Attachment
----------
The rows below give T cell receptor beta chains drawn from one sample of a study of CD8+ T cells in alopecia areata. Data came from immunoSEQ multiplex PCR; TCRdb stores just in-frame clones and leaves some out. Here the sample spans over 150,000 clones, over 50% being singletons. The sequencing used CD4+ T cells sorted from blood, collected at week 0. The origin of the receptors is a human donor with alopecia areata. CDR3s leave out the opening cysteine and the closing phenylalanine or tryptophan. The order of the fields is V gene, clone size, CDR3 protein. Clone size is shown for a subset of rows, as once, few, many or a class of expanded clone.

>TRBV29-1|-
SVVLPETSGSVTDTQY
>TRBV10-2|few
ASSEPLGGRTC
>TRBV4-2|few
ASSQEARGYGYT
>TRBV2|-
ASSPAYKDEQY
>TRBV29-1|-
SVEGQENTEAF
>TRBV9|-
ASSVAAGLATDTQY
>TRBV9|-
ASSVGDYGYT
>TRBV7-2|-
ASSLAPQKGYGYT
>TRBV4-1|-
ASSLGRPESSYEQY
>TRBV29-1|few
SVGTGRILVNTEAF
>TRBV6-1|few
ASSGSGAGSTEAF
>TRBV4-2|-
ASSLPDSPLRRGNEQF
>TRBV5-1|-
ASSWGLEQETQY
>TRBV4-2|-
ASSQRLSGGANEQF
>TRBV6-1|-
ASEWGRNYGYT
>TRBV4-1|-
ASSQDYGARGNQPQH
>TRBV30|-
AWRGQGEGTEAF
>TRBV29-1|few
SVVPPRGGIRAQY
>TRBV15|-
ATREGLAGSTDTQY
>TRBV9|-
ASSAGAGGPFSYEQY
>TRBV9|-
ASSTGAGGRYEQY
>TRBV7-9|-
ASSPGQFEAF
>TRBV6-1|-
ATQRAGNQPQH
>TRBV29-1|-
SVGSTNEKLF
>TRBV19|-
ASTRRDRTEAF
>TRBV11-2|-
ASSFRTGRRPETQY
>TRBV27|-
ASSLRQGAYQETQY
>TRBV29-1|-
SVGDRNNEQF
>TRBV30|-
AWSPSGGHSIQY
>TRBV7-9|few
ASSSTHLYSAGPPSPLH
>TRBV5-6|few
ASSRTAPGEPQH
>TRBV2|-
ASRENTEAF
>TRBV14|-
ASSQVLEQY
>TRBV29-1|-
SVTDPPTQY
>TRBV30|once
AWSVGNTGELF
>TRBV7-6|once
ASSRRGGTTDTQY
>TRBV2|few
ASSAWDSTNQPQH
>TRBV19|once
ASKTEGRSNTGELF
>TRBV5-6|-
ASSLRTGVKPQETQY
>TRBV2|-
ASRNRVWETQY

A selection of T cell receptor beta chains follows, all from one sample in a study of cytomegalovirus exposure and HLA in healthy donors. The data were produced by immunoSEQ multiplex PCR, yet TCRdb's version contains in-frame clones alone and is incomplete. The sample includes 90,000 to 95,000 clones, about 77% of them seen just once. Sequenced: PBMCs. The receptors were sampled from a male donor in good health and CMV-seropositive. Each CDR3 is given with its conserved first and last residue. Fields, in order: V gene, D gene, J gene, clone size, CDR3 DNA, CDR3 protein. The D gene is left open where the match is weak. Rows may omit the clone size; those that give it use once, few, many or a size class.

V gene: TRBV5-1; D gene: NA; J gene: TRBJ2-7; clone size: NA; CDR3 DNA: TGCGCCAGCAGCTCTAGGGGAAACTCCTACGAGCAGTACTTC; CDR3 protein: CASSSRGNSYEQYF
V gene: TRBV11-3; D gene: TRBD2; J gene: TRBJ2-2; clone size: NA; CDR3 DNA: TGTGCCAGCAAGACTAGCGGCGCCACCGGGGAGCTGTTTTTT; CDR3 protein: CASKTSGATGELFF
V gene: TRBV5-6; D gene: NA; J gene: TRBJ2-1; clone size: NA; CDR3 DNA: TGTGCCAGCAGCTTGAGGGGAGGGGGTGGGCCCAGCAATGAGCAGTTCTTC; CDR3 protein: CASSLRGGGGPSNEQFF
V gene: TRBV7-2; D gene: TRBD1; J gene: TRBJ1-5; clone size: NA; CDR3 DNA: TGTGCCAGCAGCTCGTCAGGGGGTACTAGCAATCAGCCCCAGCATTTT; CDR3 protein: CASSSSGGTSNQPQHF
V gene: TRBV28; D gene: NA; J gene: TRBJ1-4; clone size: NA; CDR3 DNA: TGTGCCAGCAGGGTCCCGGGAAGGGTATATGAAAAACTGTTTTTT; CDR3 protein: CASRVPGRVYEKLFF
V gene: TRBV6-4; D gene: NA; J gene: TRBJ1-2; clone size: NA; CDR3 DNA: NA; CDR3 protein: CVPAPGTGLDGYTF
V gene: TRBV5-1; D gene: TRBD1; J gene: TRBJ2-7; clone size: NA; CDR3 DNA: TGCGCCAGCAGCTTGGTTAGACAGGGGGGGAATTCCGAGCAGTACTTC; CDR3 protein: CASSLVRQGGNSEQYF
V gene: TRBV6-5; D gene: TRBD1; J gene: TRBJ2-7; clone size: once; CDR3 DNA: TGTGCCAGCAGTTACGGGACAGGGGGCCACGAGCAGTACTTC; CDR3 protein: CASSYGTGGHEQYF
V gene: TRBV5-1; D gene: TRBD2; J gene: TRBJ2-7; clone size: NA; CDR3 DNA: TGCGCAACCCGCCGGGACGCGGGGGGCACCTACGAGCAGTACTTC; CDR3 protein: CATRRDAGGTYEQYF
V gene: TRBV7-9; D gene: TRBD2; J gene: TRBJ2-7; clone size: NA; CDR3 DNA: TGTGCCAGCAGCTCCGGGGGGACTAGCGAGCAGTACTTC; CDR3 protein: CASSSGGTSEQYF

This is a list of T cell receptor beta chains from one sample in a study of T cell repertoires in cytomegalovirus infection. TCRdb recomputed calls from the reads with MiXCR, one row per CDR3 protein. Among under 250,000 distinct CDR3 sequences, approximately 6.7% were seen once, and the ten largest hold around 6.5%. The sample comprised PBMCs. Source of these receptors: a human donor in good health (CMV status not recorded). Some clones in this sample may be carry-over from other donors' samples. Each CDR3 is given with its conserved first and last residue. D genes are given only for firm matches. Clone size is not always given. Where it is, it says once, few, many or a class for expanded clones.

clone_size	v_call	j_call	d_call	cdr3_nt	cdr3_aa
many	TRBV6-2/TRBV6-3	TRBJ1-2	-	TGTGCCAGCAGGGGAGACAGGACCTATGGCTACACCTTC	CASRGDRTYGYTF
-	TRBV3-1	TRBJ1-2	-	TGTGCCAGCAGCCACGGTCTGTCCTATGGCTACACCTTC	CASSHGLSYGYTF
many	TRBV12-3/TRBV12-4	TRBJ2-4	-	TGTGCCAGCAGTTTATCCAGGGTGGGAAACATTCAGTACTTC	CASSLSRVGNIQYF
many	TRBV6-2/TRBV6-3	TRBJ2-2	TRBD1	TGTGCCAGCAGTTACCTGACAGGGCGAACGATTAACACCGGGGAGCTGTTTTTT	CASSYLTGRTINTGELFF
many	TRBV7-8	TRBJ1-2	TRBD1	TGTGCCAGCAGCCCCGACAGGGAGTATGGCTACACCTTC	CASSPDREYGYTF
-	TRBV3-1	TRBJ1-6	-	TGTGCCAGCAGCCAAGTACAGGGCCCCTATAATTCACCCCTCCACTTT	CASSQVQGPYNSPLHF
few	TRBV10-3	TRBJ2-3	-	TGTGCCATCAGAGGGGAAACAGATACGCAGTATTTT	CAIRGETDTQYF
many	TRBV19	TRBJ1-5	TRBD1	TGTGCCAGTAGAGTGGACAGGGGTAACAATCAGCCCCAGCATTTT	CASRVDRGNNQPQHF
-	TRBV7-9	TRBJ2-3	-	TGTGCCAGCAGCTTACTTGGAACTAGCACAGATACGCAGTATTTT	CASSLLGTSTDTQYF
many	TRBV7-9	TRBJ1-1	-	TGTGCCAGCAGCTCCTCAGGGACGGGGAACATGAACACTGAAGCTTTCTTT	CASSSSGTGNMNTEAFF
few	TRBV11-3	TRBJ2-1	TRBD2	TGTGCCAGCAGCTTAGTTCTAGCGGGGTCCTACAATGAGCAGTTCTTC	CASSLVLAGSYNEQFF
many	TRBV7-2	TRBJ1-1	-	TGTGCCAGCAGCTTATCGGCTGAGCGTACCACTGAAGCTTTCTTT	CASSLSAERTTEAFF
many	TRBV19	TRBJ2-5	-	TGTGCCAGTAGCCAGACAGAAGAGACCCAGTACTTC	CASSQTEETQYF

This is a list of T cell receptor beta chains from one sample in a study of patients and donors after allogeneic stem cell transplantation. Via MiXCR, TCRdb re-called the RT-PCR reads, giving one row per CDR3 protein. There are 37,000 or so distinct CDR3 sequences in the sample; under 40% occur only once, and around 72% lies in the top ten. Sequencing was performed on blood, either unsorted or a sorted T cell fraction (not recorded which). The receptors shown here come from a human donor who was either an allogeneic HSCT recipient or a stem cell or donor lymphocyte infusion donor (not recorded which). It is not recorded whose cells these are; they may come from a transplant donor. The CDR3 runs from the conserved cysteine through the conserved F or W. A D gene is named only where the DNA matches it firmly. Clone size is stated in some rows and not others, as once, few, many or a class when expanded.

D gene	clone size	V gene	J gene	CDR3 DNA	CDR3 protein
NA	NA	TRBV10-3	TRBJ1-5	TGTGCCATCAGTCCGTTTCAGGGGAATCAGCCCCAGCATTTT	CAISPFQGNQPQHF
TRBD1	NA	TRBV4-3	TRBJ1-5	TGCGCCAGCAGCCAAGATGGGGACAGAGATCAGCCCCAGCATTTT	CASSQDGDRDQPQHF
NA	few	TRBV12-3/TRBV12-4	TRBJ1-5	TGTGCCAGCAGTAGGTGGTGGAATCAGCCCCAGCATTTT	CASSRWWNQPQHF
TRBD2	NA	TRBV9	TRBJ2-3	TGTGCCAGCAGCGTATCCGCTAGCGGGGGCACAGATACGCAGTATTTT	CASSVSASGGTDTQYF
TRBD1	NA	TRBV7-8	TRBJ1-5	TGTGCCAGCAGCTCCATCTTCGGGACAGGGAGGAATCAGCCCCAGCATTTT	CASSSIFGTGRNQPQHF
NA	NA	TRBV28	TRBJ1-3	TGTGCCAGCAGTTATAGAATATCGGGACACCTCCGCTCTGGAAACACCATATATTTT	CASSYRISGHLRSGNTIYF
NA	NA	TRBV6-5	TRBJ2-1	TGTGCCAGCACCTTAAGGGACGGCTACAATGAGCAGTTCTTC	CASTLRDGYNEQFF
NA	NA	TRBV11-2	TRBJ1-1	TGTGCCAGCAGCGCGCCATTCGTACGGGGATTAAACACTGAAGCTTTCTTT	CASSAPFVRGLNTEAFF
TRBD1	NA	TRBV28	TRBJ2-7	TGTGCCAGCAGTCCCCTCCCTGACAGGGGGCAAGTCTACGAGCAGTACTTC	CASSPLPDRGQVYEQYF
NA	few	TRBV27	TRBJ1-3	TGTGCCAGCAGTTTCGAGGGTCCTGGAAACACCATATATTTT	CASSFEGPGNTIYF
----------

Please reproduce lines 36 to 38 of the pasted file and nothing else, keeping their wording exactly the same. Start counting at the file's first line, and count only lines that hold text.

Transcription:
>TRBV29-1|few
SVVPPRGGIRAQY
>TRBV15|-